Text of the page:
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A view from the autism spectrum: living with and teaching music

In this article, Dr Stephen Shore, Assistant Professor of Special Education at Adelphi University, author, musician and autistic speaker discusses his experiences of music as a child through to adulthood and how music has shaped his life. 

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Author: Dr Stephen Shore

A view from the autism spectrum: Observations on my living with and teaching music

       “Music is organized sound” (Varese, n.d.)

Having been listening to music since my prenatal days I’ve never not known music. Mostly classical with some folk and jazz, music played in my home all day and often all night. Little did anyone know just how important music was to become in organising my development, learning, studies, and eventual work with individuals on the autism spectrum.

After 18 months of typical development I was struck with “The Autism Bomb”.  Also known as “regressive autism,” I lost functional communication, had meltdowns, withdrew from the environment, and in brief, became a severely affected child on the autism spectrum.  With so little known about autism, it took my parents a year to find a place for diagnosis.  Fortunately, my parents – like we see with so many today – refuted the strident professional recommendation for institutionalisation, advocated on my behalf, and convinced the school to take me in about a year.  

It was during that year my parents implemented what we today would refer to as an intensive home-based early intervention program emphasising music, movement, sensory integration, narration, and imitation.  All this was done before even the concept of early intervention existed.  

Music played a large role in this “early intervention”.  We sang, moved, talked, danced, slept, and did almost everything imaginable to music.  When my parents attempts to get me to imitate them in words, song, and movement failed, they flipped things around and began imitating me.  Upon doing so I became aware of them in my environment and they were able to move things along.  This imitation was key (all puns intended) in developing a trusting relationship with them – similar to how a skilled music therapist improvises around musical actions as a way of organising communication and trust with their client.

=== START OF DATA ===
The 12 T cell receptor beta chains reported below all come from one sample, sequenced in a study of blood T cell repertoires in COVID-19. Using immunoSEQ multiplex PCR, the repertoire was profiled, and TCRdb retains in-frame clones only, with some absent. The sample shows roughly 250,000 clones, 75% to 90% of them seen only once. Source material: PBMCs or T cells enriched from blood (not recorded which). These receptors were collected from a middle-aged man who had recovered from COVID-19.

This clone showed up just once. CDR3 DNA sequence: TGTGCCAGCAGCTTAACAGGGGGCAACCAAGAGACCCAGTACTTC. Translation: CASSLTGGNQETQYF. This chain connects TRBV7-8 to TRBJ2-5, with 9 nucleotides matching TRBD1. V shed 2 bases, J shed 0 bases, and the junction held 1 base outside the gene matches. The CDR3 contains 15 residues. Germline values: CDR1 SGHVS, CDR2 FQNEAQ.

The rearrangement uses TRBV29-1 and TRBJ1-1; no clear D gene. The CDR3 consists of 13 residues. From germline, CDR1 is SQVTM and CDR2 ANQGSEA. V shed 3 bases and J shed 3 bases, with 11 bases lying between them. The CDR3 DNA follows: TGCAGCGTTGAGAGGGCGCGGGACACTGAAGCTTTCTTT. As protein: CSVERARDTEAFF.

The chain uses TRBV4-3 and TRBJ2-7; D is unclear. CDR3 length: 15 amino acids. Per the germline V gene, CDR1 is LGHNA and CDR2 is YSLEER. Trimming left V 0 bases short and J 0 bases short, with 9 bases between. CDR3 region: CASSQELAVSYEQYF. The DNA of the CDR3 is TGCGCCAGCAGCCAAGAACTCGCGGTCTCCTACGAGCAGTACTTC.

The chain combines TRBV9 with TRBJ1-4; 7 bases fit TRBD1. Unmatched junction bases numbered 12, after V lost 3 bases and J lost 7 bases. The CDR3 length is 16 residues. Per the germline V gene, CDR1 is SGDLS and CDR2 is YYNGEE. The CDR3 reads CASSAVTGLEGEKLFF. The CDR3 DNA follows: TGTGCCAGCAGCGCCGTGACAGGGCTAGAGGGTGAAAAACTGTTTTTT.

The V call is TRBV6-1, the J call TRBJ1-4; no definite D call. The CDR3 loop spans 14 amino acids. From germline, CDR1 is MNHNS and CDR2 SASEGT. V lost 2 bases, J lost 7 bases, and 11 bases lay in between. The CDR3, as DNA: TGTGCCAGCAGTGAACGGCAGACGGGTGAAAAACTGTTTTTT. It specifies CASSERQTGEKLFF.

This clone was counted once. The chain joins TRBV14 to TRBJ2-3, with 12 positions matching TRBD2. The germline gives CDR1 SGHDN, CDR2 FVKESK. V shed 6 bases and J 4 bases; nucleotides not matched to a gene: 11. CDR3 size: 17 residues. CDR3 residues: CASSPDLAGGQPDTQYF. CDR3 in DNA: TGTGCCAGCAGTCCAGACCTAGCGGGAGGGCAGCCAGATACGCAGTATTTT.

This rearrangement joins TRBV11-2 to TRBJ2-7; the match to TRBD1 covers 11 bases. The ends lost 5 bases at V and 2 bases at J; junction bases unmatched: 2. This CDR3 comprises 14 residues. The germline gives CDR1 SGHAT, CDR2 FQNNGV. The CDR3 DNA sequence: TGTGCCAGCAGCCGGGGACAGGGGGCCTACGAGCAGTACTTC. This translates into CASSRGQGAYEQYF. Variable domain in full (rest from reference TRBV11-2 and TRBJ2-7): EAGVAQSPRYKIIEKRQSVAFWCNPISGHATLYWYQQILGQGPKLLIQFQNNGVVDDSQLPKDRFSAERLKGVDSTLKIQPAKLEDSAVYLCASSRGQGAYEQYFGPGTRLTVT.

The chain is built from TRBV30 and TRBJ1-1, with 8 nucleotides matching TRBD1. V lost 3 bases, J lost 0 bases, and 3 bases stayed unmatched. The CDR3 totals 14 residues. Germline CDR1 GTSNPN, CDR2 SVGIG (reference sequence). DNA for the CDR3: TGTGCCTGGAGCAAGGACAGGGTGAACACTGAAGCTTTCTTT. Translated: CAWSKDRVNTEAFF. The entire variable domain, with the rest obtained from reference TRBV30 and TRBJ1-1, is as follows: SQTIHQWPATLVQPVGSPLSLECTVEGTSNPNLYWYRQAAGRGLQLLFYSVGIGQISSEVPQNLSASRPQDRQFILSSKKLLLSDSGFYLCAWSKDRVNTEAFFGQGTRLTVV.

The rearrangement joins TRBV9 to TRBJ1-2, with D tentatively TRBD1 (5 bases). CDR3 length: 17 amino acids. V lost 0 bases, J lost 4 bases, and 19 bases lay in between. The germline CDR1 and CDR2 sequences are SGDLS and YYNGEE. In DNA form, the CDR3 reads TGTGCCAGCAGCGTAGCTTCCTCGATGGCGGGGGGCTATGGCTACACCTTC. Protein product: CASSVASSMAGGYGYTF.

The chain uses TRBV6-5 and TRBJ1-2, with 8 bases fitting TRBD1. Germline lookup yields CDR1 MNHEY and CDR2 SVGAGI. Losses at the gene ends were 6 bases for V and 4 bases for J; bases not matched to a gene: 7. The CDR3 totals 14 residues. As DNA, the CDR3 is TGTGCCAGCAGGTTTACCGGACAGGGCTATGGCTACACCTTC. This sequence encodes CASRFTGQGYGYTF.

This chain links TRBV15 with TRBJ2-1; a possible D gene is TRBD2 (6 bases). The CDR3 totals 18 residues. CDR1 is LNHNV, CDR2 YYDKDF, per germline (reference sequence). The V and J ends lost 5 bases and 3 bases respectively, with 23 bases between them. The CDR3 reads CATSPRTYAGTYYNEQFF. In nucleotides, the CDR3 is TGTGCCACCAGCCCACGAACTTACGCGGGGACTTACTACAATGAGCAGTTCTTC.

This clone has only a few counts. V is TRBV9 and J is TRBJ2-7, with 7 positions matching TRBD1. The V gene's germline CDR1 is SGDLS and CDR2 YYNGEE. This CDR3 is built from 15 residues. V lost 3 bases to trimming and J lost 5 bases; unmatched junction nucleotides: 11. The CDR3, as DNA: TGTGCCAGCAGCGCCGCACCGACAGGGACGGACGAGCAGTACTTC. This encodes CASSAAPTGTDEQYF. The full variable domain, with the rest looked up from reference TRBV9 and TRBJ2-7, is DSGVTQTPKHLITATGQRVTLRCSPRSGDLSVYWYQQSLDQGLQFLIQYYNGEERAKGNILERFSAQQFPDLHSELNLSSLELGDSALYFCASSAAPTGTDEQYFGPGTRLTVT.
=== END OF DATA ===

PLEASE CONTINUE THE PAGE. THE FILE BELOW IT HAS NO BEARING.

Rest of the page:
With the work my parents did, speech began to return at age 4. I spent a year in the clinic that initially rejected me, followed by starting school at age 6.  While I was a social and academic catastrophe in school, my parents started me on piano lessons at home.  The most valuable thing I learned from those lessons was how not to teach people with autism how to play an instrument.

Middle and high school were much better than elementary for me because I joined the band on trumpet and later switched to trombone.  Music became such a great interest that I would spend hours in the instrument closet with various A Tune a Day beginner books, learning to play as many instruments as possible.  Continuing to organise my life around music, I joined community ensembles and studied music education in college through to doctoral level – before “defecting” to special education with a focus on autism.

Today, I accomplish my mission of making lives better for individuals on the autism spectrum by doing the following.  As a professor I teach courses to students in education, psychology, and other areas to best support pupils with autism, as well as researching best practice in supporting individuals needs and the transition to adulthood. 

In addition to writing books and articles related to autism, I consult and give workshops internationally on issues related to autism.  At this time I have presented in 40 countries across 6 continents and have only 4 of the United States left to cover in my “autism travels”.  Also, I serve on the boards of autism-related organisations such as Autism Speaks, and finally, give music lessons to children on the autism spectrum. 

Closely adapted from the Miller Method (Miller, 2007; Miller & Eller-Miller, 1989), I have developed a highly experiential approach, beginning with the child and I co-creating materials that will be used to teach familiarity with the instrument (usually the piano or recorder) and reading notation.  I have found that music can be made accessible and enjoyable to people throughout the entire autism spectrum.  

For example, a number of my nonspeaking students have learned to play (and sing) very well.  Some of the individuals I teach have the ability to become professional musicians should they so choose, whereas others have to work harder.  Yet they all benefit from, and enjoy engaging with, music – just like everyone else.  For additional information about my teaching techniques please see True Inclusion through Music on my website.

Music has served me well over the years and I am only where I am today because of the power of this art form to help me organise my life.  My hope is that I can give back what I have gained by sharing the love of learning and playing music with others on the autism spectrum.

References

Edgard Varese. (n.d.). BrainyQuote.com. Retrieved January 6, 2016, from BrainyQuote.com website

Miller, A. (2007). The Miller Method®: Developing the capacities of children on the autism spectrum. London: Jessica Kingsley Publishers.

Miller, A. & Eller-Miller, E. (1989). From ritual to repertoire: A cognitive-developmental systems approach with behavior-disordered children. New York: Wiley.

 

Date added: 12 January 2016